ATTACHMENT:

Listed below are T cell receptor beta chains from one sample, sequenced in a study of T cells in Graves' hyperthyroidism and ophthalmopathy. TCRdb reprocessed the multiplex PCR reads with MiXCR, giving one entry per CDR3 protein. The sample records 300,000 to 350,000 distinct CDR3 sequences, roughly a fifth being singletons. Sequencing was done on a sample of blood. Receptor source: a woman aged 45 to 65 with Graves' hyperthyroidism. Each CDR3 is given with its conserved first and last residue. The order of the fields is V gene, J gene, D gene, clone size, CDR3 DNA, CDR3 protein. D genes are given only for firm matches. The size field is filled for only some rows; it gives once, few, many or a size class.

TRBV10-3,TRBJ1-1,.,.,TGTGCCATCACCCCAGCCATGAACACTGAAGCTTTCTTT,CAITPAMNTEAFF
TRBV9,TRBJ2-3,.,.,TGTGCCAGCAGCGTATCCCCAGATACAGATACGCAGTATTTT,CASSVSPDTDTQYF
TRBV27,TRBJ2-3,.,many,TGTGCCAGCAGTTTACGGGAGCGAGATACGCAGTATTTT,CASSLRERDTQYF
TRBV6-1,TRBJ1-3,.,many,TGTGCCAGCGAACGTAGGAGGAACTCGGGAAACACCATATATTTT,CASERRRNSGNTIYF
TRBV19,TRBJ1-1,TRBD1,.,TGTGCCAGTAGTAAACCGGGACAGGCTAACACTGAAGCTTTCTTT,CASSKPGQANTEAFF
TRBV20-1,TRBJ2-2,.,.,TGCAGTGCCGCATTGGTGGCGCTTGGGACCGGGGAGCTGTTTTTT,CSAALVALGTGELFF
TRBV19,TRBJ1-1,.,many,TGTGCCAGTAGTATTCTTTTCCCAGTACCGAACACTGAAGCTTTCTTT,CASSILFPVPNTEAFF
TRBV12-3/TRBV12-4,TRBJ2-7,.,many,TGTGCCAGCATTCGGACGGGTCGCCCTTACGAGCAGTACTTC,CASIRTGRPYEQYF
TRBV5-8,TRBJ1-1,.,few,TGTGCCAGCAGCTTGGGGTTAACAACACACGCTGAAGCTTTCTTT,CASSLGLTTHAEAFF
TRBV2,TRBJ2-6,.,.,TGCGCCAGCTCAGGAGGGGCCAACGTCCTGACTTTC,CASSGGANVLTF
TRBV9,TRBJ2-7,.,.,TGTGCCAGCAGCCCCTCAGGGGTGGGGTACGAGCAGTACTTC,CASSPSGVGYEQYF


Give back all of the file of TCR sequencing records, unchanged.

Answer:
Listed below are T cell receptor beta chains from one sample, sequenced in a study of T cells in Graves' hyperthyroidism and ophthalmopathy. TCRdb reprocessed the multiplex PCR reads with MiXCR, giving one entry per CDR3 protein. The sample records 300,000 to 350,000 distinct CDR3 sequences, roughly a fifth being singletons. Sequencing was done on a sample of blood. Receptor source: a woman aged 45 to 65 with Graves' hyperthyroidism. Each CDR3 is given with its conserved first and last residue. The order of the fields is V gene, J gene, D gene, clone size, CDR3 DNA, CDR3 protein. D genes are given only for firm matches. The size field is filled for only some rows; it gives once, few, many or a size class.

TRBV10-3,TRBJ1-1,.,.,TGTGCCATCACCCCAGCCATGAACACTGAAGCTTTCTTT,CAITPAMNTEAFF
TRBV9,TRBJ2-3,.,.,TGTGCCAGCAGCGTATCCCCAGATACAGATACGCAGTATTTT,CASSVSPDTDTQYF
TRBV27,TRBJ2-3,.,many,TGTGCCAGCAGTTTACGGGAGCGAGATACGCAGTATTTT,CASSLRERDTQYF
TRBV6-1,TRBJ1-3,.,many,TGTGCCAGCGAACGTAGGAGGAACTCGGGAAACACCATATATTTT,CASERRRNSGNTIYF
TRBV19,TRBJ1-1,TRBD1,.,TGTGCCAGTAGTAAACCGGGACAGGCTAACACTGAAGCTTTCTTT,CASSKPGQANTEAFF
TRBV20-1,TRBJ2-2,.,.,TGCAGTGCCGCATTGGTGGCGCTTGGGACCGGGGAGCTGTTTTTT,CSAALVALGTGELFF
TRBV19,TRBJ1-1,.,many,TGTGCCAGTAGTATTCTTTTCCCAGTACCGAACACTGAAGCTTTCTTT,CASSILFPVPNTEAFF
TRBV12-3/TRBV12-4,TRBJ2-7,.,many,TGTGCCAGCATTCGGACGGGTCGCCCTTACGAGCAGTACTTC,CASIRTGRPYEQYF
TRBV5-8,TRBJ1-1,.,few,TGTGCCAGCAGCTTGGGGTTAACAACACACGCTGAAGCTTTCTTT,CASSLGLTTHAEAFF
TRBV2,TRBJ2-6,.,.,TGCGCCAGCTCAGGAGGGGCCAACGTCCTGACTTTC,CASSGGANVLTF
TRBV9,TRBJ2-7,.,.,TGTGCCAGCAGCCCCTCAGGGGTGGGGTACGAGCAGTACTTC,CASSPSGVGYEQYF